After the great dark roar and extreme shaking, roofs fell in on families at home. Concrete walls without rebar disintegrated, collapsing whole roofs down onto children in the schools. In the chaos, boys tended to run, girls tended to huddle amongst themselves. This is why in the schools so many more girls died than boys. The people who lived were stranded without water, shelter, food. Later that day it started to rain, not just a light sprinkling, but a heavy deluge.

Within two days of the quake, U.S. Chinook helicopters had flown in straight from the war in Afghanistan. They ferried bulldozers, trucks, and other heavy equipment to clear and rebuild the main roads. Return flights brought the severely injured to hospitals. They hauled in tents, roofing materials, medical supplies, flour, cement, baby formula. The 6,000 tons of material helicopters delivered in the first three months are credited with keeping half a million people alive over the ensuing winter.

Everyone loved the Chinooks and their crews who were invariably greeted with waves and cheers and hordes of kids. The pilots could not believe the people of Pakistan actually liked them. In the coming years, many of these pilots and their crew members would look back upon those weeks as the highlight of their military careers.

After the devastation, Mortenson's Central Asia Institute, now formally a non-profit with several employees and a sizeable endowment, was trying to figure out how to help. Donors demanded they do something and sent sleeping bags, tents, and winter coats for distribution. But the main thing people of Pakistan needed was clean water and medical supplies. They weren't as concerned about building new schools at that point.

CAI staff went out and listened to what people needed. They helped organize rerouting mountain springs that had been cut off by the shifting landscape. Only later did they try to find out why the schools that remained standing were still only half full. It turns out that many of the children were too traumatized to come to school. CAI found out that the children would feel safer at school if they had something to hide under in case of another earthquake, so they built or rebuilt desks.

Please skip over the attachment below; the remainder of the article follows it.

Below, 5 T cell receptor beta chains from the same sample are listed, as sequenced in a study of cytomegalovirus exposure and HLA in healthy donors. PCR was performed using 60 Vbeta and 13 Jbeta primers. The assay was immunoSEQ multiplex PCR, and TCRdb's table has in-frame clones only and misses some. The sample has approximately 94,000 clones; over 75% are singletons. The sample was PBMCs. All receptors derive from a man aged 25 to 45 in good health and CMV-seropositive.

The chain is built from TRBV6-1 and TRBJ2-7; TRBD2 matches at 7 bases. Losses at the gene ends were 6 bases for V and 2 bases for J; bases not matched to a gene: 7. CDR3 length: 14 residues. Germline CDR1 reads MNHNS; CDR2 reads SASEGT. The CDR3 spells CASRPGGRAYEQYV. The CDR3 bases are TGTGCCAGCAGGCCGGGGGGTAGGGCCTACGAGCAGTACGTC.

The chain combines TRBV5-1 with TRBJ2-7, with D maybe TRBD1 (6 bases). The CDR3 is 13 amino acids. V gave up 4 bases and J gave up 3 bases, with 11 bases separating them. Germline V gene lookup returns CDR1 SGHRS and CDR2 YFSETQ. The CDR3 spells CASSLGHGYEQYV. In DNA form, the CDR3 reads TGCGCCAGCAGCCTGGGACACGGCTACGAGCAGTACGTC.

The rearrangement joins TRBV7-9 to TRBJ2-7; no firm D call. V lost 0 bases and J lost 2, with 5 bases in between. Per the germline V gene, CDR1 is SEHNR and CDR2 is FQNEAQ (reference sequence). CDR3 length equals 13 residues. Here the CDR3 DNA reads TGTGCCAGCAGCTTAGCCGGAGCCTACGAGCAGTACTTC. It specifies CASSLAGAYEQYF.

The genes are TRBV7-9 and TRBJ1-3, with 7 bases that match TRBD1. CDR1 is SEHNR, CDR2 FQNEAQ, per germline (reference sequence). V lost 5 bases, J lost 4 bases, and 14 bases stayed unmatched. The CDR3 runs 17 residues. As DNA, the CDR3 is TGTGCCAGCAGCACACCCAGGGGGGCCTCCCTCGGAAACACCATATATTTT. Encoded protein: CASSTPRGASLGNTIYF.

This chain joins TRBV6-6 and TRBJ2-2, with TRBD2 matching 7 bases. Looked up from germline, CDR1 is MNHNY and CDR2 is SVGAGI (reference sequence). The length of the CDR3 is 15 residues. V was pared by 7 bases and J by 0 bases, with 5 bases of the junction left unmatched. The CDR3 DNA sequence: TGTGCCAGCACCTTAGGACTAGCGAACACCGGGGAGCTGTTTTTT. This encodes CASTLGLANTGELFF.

The Wisdom of Children/Playgrounds

After things settled down a little in Pakistan, Greg was having dinner with his family when his daughter Amira asked: "Hey Dad, what kinds of games do the children in your Kashmir schools play?" He said he didn't know. "Well, you should get those kids some jump ropes." And she threw him a sharp look, as if a switch had just been flipped in her mind. She started asking nearby gyms and sporting good stores to collect jump ropes for kids in Pakistan and Afghanistan. They collected over 2,000. This effort evolved into building playground equipment for kids at some of the schools.

In spring 2009, a group of elders who sympathized with the Taliban visited one of their schools in Afghanistan. They requested a tour of the facility. As they walked into the compound, they put down their weapons. The leader of the group spotted the playground and broke into a big smile. For the next half hour he and his companions gleefully sampled the swings, the slide and the seesaw. When they finally quit playing, the leader announced that they did not need to see the inside of the school. "But don't you want to look at the classrooms?" asked the principal. "No, we have seen enough. We would like to formally request you to come to our village in order to start building schools. But if you do, they absolutely must have playgrounds."

At the most recent count, the Central Asia Institute has built 131 schools in Afghanistan and Pakistan for 58,000 students. This means a lot in war-torn countries like Pakistan and Afghanistan where getting women to a 5th-grade education results in a significant drop in the infant mortality rate.

There are a few lessons that those of us who work on social and environmental issues can learn from the Central Asia Institute's work.

  • Take time to learn the community's needs
  • Listen with humility
  • Have a bold vision
  • Be doggedly persistent
  • Look at challenges from a child's point of view - you might be surprised at what happens


    Mother Theresa said: "What we are trying to do may be just a drop in the ocean. But the ocean would be less because of that missing drop."